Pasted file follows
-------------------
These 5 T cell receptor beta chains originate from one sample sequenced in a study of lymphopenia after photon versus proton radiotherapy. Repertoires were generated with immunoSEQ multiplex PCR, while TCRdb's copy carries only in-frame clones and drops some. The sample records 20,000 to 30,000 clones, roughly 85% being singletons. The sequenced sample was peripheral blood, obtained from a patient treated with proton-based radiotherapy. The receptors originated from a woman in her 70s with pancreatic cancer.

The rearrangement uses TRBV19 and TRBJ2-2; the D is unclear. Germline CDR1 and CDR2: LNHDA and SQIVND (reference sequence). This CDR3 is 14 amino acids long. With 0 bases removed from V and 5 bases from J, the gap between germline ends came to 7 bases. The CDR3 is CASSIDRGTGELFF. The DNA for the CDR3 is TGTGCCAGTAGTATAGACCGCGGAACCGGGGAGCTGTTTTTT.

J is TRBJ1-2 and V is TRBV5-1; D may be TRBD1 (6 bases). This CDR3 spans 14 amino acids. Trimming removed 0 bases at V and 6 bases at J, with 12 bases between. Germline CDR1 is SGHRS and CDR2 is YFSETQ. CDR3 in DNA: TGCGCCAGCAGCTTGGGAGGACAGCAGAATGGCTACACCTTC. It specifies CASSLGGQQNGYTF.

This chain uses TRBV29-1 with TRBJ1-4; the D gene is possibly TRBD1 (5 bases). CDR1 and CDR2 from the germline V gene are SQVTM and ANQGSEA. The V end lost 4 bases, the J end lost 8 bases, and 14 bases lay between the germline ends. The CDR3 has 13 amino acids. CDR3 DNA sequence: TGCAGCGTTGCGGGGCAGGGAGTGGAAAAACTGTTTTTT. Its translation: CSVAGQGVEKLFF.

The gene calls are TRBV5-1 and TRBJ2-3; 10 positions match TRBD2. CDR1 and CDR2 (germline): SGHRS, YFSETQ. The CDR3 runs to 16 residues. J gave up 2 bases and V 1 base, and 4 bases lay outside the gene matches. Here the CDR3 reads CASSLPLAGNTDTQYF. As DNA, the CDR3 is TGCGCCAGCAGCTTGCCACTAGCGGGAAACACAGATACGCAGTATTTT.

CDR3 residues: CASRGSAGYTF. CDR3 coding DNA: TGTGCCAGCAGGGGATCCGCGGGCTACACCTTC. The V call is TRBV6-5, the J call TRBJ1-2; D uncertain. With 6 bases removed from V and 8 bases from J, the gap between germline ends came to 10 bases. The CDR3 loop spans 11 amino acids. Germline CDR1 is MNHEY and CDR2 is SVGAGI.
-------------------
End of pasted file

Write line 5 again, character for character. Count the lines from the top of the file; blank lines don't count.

The gene calls are TRBV5-1 and TRBJ2-3; 10 positions match TRBD2. CDR1 and CDR2 (germline): SGHRS, YFSETQ. The CDR3 runs to 16 residues. J gave up 2 bases and V 1 base, and 4 bases lay outside the gene matches. Here the CDR3 reads CASSLPLAGNTDTQYF. As DNA, the CDR3 is TGCGCCAGCAGCTTGCCACTAGCGGGAAACACAGATACGCAGTATTTT.